You Jump, I Jump Jun 10, 2012
by Ella Mahler
This festival provides a laboratory for contemporary artists to dive into risks, navigate through obstacles, and test out something new. That "newness" is a scary thing, as many of the artists said in their interviews. While contemporary artists are "risky innovators," that doesn't mean they don't get scared from time to time. But the beauty of this laboratory is that it is more of a playground; it is a place to climb, jump, and ride these new creations in a way that is so wonderfully celebrated by its creators and its audiences.
The first weekend in the studio theater, the artists hurled themselves into some foreign territory. From deconstructing sets, to movement allusions, to raps about raptures, to The Vagina of Modern Dance - there is a whole lot of ground to cover. And we, the audiences, are right there with them.
Between amplified cardboard, glittering surfaces, and ever changing images of texture, skin, and pathway, Tahni Holt's "Sunshine" leads a navigation that is both creature and human driven.
"At One mentality" by Danny Herter takes witty approaches to deciphering the Book of Ezekiel. It was as if we read/heard the text in fast foward, with pop culture commercials, and playful costume changes.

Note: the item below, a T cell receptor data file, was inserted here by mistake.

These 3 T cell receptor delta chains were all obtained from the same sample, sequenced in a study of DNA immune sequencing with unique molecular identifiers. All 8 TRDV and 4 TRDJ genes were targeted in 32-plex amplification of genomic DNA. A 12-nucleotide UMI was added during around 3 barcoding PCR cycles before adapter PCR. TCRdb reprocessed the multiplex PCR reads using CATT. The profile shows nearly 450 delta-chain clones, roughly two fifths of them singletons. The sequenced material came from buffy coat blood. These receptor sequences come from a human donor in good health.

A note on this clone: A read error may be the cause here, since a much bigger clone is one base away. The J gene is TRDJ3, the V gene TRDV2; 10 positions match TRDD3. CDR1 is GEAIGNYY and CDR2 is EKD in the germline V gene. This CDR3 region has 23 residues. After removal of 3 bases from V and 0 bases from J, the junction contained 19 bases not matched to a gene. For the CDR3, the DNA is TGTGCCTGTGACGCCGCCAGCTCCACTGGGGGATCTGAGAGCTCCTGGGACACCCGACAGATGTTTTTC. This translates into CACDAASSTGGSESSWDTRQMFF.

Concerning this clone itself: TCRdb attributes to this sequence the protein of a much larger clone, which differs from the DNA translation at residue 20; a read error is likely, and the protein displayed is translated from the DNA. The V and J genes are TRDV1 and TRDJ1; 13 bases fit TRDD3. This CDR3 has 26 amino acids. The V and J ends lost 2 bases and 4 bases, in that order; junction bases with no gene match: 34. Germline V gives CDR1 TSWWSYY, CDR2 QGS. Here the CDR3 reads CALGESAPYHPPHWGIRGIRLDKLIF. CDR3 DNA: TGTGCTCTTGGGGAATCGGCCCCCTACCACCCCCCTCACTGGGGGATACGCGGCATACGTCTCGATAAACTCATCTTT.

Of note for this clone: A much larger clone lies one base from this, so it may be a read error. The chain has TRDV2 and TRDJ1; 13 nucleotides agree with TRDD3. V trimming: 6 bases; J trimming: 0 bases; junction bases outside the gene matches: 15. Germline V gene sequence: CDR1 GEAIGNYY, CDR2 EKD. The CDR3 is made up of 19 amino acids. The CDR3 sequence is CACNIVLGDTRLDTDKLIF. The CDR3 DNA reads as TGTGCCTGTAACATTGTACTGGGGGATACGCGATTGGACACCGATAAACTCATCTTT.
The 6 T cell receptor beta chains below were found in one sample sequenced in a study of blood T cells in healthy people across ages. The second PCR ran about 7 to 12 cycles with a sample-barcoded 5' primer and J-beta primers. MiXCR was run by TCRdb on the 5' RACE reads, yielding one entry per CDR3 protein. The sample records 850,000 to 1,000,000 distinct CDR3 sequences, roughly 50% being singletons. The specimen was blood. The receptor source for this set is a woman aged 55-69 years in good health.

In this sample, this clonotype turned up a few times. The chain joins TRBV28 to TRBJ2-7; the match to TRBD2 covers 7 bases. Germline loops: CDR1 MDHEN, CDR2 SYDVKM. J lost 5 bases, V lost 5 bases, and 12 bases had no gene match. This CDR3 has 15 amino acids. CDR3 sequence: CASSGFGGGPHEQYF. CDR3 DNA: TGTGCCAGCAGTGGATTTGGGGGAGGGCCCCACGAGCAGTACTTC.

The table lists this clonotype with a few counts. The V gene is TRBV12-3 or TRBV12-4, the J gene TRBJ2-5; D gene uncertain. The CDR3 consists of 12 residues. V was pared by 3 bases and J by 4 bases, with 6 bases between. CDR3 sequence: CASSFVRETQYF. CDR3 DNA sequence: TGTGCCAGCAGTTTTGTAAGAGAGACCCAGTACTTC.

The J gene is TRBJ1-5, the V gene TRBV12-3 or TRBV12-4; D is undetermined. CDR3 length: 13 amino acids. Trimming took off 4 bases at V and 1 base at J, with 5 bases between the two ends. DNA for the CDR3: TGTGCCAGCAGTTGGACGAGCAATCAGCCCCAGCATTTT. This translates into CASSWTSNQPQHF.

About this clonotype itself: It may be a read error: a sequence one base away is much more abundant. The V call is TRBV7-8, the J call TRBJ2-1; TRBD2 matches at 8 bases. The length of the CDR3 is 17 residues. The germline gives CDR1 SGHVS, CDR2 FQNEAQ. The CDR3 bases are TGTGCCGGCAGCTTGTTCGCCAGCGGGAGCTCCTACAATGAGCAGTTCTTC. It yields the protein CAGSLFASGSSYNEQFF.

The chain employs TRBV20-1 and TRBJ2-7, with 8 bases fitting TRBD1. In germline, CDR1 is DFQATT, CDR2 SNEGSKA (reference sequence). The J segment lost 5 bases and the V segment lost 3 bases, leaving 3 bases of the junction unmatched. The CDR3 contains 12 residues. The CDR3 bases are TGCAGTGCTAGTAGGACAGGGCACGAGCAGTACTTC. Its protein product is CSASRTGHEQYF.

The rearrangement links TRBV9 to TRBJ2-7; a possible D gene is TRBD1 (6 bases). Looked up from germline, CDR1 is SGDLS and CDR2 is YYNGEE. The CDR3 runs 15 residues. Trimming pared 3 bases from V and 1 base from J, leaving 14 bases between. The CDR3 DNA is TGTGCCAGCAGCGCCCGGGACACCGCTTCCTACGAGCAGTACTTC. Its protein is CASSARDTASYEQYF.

Corrie Befort transformed our environment with allusions of shape, limbs, and time tracking. "Pinto" invites us into a curious window of embodiment - entirely guided by a heavily visceral experience.
Ending the studio round, Catherine Cabeen takes us on an unexpected detour from a "serious movement exploration" into a smart and smart ass throw-down on the undeniable Crotch "showcased" in modern dance.
For me, one of the biggest aspects about this whole festival is the hungry and supportive audiences. Already, in just 1 of 4 shows, we saw ruthless attacks of taking chances. For this action alone, everyone in their seats cheer on these artists. It is clear that this festival welcomes and provokes us to wrestle with something onstage, and to do it with no turning back. This kind of support is what pushes artists to keep taking risks, keep exploring, and keep trying. And this kind endurance is what is needed in the arts (and the community for that matter).
So thank YOU artists for making the jump, and thank YOU audiences for jumping with them.